Sir Robert Laird Borden
Prime Minister of Canada 1911 – 1920
Photographs of Monument
Grand Pre Kings County Nova Scotia
Located on the south side of Highway One at the Grand Pre intersection,
opposite the Irving service station
GPS location: 45°06’10″N 64°18’18″W
Sir Robert Borden monument Grand Pre, Kings County, Nova Scotia
Photographed on 30 September 2002
Sir Robert Borden plaque, Grand Pre Plaque installed 1954
Photographed on 11 December 2002
Looking across Highway 1 from the Irving service station
Photographed on 18 June 2007
Map showing the location of the Sir Robert Borden monument
Grand Pre, Kings County, Nova Scotia
Roads are shown as they were in 1956. Except for Highway 101, the
layout of the roads in 2013 has not changed much from that shown here.
Prime Minister Sir Robert Borden, a great internationalist,
was the chief architect of Canada’s independence.
— Heath Macquarrie, emeritus senator, in a letter to the editor
printed in The Globe and Mail on 4 January 2000.
Robert Laird Borden, Prime Minister of Canada 1911-1920, was born at Grand Pre,
Kings County, Nova Scotia, on 26 June 1854; he died at Ottawa on 10 June 1937.
He was a leading figure in the achievement of Dominion Status, and in the transition
from the British Empire to the British Commonwealth of Nations. His leadership during
World War One was remarkable…
[The Canadian Encyclopedia, Year 2000 Edition
McClelland & Stewart Inc., Toronto, 1999]
Prime Minister Robert Borden is long forgotten but shouldn’t be.
To elevate the country from colonial status, Canada had to show
its mettle on the battlefields. Borden was a tough war leader who
capitalized on the valour of our fighting men in the First World War
to secure greater independence from the empire.
in The Globe and Mail on 16 April 2013.
Robert Borden’s leadership was among the most significant by
any of Canada’s early leaders. It fell on his shoulders to lead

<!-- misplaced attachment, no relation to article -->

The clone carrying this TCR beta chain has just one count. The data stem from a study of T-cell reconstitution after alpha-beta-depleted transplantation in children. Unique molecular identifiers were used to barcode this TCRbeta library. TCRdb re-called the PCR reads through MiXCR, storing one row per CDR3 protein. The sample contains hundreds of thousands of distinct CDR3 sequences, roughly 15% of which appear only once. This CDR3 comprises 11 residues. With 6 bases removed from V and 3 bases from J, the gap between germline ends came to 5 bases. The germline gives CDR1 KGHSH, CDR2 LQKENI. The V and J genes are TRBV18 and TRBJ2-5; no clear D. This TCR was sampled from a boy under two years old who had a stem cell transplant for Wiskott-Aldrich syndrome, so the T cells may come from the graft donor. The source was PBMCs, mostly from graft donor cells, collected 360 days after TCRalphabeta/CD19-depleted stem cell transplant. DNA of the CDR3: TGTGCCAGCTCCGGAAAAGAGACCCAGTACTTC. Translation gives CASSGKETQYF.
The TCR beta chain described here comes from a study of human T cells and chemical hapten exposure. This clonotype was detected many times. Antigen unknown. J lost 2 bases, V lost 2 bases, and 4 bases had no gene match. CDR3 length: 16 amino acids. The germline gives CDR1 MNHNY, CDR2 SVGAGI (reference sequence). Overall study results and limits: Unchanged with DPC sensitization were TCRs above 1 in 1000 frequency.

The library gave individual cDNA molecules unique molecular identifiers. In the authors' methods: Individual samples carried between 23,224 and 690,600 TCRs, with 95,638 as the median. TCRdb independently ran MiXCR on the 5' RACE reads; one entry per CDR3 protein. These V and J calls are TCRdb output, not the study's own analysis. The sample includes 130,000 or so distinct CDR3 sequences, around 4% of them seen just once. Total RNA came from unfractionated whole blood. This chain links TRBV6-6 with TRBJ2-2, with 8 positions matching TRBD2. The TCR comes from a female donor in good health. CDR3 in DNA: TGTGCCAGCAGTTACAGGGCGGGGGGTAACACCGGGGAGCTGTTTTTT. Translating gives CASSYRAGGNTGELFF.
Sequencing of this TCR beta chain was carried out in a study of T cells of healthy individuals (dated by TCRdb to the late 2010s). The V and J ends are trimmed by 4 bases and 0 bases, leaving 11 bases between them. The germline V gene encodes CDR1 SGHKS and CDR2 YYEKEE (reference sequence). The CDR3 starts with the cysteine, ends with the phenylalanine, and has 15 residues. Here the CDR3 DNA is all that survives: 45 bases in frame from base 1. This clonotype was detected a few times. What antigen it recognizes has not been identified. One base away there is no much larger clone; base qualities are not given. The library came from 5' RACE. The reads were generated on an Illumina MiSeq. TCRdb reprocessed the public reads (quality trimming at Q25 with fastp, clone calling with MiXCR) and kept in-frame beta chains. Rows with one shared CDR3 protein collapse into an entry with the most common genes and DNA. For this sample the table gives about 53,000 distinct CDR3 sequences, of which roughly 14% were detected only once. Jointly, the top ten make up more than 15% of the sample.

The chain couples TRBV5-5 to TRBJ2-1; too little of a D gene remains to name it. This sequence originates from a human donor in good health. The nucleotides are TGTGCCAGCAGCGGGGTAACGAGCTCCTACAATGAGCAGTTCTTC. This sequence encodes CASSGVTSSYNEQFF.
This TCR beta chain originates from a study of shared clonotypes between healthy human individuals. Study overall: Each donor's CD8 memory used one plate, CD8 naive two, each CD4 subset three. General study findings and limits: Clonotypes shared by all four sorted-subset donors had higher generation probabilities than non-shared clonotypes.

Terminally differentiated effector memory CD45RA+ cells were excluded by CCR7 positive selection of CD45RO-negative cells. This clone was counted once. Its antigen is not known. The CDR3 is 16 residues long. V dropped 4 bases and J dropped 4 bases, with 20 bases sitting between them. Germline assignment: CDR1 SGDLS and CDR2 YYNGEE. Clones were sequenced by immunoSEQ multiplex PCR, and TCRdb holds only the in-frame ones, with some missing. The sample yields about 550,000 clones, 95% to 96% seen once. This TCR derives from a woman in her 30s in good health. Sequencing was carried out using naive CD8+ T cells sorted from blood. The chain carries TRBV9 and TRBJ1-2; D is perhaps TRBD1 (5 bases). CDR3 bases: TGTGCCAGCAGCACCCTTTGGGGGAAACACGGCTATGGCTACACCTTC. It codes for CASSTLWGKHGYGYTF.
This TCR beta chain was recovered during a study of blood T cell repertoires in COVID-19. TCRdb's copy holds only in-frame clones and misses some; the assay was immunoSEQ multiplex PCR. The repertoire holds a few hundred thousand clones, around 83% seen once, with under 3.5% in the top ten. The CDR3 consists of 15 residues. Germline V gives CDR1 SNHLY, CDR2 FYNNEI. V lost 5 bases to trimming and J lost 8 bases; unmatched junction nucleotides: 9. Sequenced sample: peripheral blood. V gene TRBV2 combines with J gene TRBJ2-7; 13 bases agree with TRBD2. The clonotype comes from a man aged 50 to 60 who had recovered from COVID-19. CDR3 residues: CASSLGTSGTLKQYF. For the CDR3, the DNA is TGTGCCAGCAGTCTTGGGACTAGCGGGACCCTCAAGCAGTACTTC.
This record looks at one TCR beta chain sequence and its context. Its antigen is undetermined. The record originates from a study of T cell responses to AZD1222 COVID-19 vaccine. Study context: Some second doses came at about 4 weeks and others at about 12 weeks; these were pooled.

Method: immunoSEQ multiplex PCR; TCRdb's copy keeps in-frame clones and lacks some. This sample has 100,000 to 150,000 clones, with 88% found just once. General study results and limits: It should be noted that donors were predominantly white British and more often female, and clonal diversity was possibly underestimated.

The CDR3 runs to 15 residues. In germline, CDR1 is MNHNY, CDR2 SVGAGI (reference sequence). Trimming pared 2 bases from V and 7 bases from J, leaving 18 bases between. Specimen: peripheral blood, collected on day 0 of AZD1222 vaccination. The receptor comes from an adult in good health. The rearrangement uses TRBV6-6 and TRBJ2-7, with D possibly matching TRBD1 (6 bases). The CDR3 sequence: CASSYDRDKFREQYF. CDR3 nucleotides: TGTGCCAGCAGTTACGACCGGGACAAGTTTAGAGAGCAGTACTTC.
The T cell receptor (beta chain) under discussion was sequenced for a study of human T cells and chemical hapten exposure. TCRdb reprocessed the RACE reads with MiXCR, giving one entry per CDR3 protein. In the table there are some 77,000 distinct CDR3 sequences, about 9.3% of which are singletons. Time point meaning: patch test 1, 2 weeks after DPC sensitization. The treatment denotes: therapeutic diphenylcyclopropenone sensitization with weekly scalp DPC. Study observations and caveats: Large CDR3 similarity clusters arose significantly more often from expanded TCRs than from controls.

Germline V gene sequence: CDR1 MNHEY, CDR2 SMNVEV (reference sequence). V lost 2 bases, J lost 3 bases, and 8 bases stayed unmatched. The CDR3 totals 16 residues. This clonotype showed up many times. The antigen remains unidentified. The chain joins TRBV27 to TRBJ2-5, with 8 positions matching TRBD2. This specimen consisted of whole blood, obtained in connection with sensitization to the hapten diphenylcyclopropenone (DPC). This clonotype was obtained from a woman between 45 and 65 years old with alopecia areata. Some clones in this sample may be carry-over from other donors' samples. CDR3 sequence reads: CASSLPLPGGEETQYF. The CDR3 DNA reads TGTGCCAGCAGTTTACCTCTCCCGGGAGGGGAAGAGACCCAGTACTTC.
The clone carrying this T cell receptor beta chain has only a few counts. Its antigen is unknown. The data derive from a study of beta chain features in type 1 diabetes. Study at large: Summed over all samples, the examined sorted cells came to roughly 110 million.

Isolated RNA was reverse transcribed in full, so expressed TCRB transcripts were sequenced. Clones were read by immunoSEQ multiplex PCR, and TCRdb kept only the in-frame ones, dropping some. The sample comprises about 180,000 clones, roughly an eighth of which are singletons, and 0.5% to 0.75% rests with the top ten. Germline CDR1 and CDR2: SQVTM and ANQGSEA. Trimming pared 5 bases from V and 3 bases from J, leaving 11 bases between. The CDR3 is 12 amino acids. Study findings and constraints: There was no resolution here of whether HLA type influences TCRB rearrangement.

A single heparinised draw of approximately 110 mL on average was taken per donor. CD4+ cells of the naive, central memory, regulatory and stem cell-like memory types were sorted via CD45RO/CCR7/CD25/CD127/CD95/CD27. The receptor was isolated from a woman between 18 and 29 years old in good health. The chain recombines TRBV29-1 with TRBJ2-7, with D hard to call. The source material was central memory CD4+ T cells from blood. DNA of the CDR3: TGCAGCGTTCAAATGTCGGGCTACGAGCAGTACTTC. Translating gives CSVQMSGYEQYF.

Canada through the trials and tribulations of the First World War.
A generation of young Canadians gave their lives in the mud and
bloody despair of the European trenches between 1914 and 1918.
In crafting the peace, however, Sir Robert did not break faith with
them, insisting that at Versailles, Canada would sign the treaty
that ended the war as a proud and independent nation.
At Paris in 1919, with the eyes of the world’s leaders upon him,
Sir Robert Borden did just that, putting Canada firmly on the road
to full nationhood. Some of his own supporters, in fact, feared
Borden was advancing the cause of Canadian sovereignty and
nationhood too far and too fast. The eighth prime minister would
have none of it. That is perhaps his greatest accomplishment…
by Mike Duffy, in the National Post, 21September2011
Former Prince Edward Island Progressive Conservative MP and parliamentary secretary Heath Macquarrie — before 1957 he was a history professor at St.Dunstan’s (now the University of Prince Edward Island) – could make history live. Iwill never forget an afternoon in1960 when, over rum and cokes, he kept me wide-eyed with his sweep of WorldWarOne and Canada’s role at the Battle of VimyRidge. Heath said that, two years later, in1919, at the Versailles’ Peace Talks, PrimeMinister RobertBorden told the British there would be no back seat for Canada at the peace table when she had a front-row seat at Vimy Ridge.
– Pat MacAdam’s column “Victory Set in Stone” in the OttawaSun, 8April2007
Canada’s eighth Prime Minister, Sir Robert Borden,
made his first appearance on Canada’s $100bill in1961.
– The Globe and Mail, page F10, 25June2011
Sir Robert Laird Borden by Dictionary of Canadian Biography Online
Sir Robert Laird Borden by Wikipedia
New England Planters And Borden Genealogy Berwick Register, 1 July 1954
“…a monument is being constructed at Grand Pre to commemorate
the centennial of his birth on the 26th of this month of June…”(1954)